Brianna Kupfer

Brianna Kupfer (Photo courtesy Google Images)

Los Angeles County district attorney George Gascón—a George Soros-backed progressive Democrat—won over voters last year with promises of sweeping criminal-justice reforms. To help him win the November 2020 election, virtually every elected Democrat in California withdrew their support from the two-term incumbent DA, Jackie Lacey, a moderate Democrat. The Biden-Harris administration, the Los Angeles Times, and Black Lives Matter leaders all rushed to endorse Gascón.

Today, the City of Angels has become synonymous with lawlessness. Images of train robberies have gone viral. The data show staggering surges of homicides, gun violence, and sexual assaults, and one can see with one’s own eyes the open-air drug scenes, rampant homelessness, streets lined with human excrement and needles, prostitution, filth, and squalor. Last year saw 52 percent more homicides than in 2019; shooting incidents were up 59 percent over the same period, according to the LAPD. On being sworn in, Gascón announced that his office would no longer prosecute a range of misdemeanor crimes, from resisting arrest, trespassing, and drug possession to making criminal threats. Additionally, he said that he would not seek the death penalty and would not impose extra sentencing time for gang membership.

Gascón has tried to explain away rising crime. “The reality is that we go through these cycles,” he says, “and we go through the cycles for a variety of reasons. . . . In many ways we cannot prosecute our way out of social inequalities, income inequalities, the unhoused, the desperation that we have.” His words offer a good distillation of the progressive prosecutor worldview: crime is the fault of almost anyone but those who commit it.

Now recent, unprovoked murders are forcing Los Angelinos to appreciate the cost of lax prosecutions and inept management of the city’s homeless population. Brianna Kupfer was a 24-year-old UCLA graduate student studying architectural design and working at a high-end furniture store in the Fairfax District, an affluent community located only blocks away from the mayor’s mansion. A homeless man entered the store in the middle of the day on January 13 and stabbed her to death. Her body was discovered 20 minutes later by a customer. Her killer, arrested yesterday, has a long, multistate criminal record spanning over a decade.

Sandra Shells, a 70-year-old nurse, was attacked by a homeless man around 5 a.m. on January 13 near a downtown transit station while waiting to catch a bus to her job at Los Angeles County–USC Medical Center. Shells was punched in the head, causing her to fall and fracture her skull on the ground. She later died from the injury. Police arrested Kerry Bell, a 48-year-old homeless man, found sleeping nearby. Though Bell had only one prior arrest in L.A., he had multiple prior arrests in several other states, the LAPD reported.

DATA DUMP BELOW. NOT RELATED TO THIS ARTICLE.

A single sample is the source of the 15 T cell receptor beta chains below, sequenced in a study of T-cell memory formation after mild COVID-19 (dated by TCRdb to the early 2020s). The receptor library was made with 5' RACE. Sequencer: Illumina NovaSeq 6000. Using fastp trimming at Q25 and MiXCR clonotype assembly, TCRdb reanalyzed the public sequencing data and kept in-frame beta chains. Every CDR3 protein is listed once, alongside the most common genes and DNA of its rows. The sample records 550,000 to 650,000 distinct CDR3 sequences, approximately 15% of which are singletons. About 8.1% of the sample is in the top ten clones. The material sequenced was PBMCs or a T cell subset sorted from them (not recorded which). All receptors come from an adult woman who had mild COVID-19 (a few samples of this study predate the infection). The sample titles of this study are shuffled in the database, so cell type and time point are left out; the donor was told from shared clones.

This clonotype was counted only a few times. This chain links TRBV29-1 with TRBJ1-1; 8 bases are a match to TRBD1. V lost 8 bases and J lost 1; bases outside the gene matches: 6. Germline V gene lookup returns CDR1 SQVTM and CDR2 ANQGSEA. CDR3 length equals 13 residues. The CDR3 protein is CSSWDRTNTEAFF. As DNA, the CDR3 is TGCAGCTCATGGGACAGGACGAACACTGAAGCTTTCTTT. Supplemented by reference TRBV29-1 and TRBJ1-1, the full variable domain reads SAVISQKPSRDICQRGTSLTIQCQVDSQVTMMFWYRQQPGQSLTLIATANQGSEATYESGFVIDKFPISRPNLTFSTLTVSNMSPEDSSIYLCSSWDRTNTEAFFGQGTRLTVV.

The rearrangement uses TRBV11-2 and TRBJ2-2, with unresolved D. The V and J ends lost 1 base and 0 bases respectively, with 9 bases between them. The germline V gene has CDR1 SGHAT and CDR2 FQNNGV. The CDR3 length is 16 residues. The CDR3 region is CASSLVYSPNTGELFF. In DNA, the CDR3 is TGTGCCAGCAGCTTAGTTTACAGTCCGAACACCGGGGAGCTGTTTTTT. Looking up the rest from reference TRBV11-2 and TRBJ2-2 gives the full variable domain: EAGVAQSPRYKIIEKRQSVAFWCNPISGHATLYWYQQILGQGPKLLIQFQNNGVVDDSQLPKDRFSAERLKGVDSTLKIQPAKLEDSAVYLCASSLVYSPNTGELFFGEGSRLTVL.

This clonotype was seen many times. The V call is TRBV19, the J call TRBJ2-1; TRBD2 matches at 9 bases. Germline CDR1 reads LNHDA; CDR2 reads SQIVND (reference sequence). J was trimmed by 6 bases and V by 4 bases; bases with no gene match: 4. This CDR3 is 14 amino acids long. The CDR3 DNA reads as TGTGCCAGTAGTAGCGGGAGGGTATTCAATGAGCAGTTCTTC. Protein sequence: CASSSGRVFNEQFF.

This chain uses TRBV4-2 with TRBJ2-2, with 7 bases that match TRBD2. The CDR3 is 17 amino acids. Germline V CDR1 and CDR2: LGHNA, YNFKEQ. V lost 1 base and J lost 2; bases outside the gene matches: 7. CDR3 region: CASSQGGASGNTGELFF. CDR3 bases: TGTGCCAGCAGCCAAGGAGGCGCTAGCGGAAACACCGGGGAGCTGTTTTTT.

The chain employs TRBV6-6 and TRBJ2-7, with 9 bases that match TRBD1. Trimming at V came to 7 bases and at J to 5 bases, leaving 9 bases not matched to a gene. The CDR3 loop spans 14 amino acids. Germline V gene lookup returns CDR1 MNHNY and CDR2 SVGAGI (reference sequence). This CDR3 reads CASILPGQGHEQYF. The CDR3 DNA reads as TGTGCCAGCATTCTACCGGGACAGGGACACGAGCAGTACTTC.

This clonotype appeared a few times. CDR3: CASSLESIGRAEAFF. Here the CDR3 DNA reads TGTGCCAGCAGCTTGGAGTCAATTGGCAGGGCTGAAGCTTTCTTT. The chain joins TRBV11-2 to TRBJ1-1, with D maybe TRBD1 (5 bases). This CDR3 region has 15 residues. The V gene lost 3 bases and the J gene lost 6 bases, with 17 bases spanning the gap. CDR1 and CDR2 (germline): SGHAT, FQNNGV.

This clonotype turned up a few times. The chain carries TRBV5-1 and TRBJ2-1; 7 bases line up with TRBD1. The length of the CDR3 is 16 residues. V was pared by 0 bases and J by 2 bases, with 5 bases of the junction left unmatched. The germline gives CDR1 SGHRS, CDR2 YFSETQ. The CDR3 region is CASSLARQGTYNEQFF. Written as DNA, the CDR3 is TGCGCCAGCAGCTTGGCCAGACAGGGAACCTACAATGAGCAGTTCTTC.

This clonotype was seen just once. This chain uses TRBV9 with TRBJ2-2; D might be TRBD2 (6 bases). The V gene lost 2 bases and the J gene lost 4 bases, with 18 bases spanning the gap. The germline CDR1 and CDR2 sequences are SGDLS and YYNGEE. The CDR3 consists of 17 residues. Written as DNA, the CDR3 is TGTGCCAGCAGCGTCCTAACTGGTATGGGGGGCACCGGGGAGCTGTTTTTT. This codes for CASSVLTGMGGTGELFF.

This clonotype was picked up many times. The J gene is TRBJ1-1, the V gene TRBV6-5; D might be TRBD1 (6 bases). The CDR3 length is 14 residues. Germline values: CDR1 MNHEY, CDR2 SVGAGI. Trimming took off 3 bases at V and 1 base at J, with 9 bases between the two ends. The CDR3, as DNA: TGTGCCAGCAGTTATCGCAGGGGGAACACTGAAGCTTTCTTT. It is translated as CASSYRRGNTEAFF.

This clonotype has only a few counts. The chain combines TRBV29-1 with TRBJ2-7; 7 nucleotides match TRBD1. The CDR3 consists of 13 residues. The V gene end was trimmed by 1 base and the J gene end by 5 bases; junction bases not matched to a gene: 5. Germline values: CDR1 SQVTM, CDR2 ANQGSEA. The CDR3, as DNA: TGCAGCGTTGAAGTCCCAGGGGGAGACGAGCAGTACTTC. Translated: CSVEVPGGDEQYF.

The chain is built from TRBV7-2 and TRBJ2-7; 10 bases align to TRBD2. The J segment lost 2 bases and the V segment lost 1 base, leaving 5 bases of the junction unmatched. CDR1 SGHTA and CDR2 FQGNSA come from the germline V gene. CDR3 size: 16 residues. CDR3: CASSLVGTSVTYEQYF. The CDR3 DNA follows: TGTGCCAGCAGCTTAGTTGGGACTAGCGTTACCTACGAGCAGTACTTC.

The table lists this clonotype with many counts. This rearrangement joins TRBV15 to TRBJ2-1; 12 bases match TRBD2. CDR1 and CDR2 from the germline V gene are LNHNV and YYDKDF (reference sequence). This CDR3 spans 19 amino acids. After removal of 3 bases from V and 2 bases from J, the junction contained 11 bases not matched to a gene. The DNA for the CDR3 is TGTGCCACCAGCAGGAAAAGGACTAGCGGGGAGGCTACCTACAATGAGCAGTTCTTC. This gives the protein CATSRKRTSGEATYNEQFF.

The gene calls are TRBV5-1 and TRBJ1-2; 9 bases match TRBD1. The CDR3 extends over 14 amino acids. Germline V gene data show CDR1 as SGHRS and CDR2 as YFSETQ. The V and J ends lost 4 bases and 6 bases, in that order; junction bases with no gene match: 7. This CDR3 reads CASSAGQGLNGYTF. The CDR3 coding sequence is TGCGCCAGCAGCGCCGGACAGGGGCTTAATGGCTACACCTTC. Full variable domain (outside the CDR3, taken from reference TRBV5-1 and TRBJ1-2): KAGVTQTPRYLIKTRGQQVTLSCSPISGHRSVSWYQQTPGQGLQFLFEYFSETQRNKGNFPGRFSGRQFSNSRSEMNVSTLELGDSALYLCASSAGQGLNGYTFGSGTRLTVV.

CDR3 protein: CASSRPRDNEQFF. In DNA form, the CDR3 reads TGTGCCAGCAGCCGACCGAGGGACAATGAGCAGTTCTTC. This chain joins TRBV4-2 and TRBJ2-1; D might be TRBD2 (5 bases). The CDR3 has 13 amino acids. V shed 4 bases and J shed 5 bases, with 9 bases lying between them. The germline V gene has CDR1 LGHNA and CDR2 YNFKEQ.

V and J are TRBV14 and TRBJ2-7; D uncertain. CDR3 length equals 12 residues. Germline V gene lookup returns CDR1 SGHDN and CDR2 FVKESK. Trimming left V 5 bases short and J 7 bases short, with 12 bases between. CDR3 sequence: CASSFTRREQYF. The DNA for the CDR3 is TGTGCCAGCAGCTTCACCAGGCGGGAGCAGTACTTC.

The murders made national news, but they are part of a long-running local crime wave. In a four-month period from October 2020 to February 2021, homeless individuals attacked three elderly Los Angelinos, all of whom died from their injuries. Aside from the Westside Current, a diligent, free local paper, there was scant media coverage. No reward funds were offered. No elected officials spoke out about the murders.

Who were the victims?

In October 2020, 71-year-old Jesus Valdivia Jimenez was waiting at a streetlight when a homeless individual approached him and tried to steal his bike. Valdivia hit his head on the pavement during the struggle and was brought to the hospital, where he was later pronounced dead from a heart attack he suffered during the assault. His assailant, 33-year-old Dylan Brumley, had been living under the 405 Freeway underpass and was wanted by police in connection to robbery charges in an adjacent city.

Two months later and half a mile away, 77-year-old Charlie Aragon drove his motorized scooter to get coffee on Christmas morning when he witnessed his neighbor being harassed by a homeless individual. He stepped in to help but soon found himself the target of an attack. Aragon fell with his scooter, injuring his ribs and suffering several lacerations. He died two days later from internal bleeding.

DeCindis

John DeCindis with his dog Sophie (Photo Courtesy/Facebook)

In February 2021, 76-year-old John DeCindis, a fashion photographer, was assaulted by a homeless individual while out for a walk near the Venice Boardwalk. He spent five days in the hospital from a broken jaw, shattered elbow, and hip injury—only to be readmitted weeks later. He eventually died from his injuries. Police arrested and charged 45-year-old Obie Thompson with his murder.

Kupfer, Shells, Valdivia Jimenez, Aragon, and DeCindis are just a few of the names of Los Angelinos killed while officials like Gascón and L.A.’s mayor, Eric Garcetti, attempted to “reimagine” public safety. As crime escalates, city officials are scrambling to offer rewards to capture the accused assailants—or staying silent in hopes that no one will notice their complicity in the collapse of public safety.

Frustrated voters will get a chance this year to elect a new mayor, city attorney, and city council members—and possibly another chance to recall the district attorney. The most basic function of government is to protect human rights, starting with public safety. It’s time for L.A.’s politicians to stop being woke and start waking up.

This story was published with permission from City Journal, a national publication about urban-policy. 

Soledad Ursúa is a finance professional and elected board member of the Venice Neighborhood Council. She holds an M.S. from The New School for Management and Urban Policy. She can be found on Twitter at @SoledadUrsua.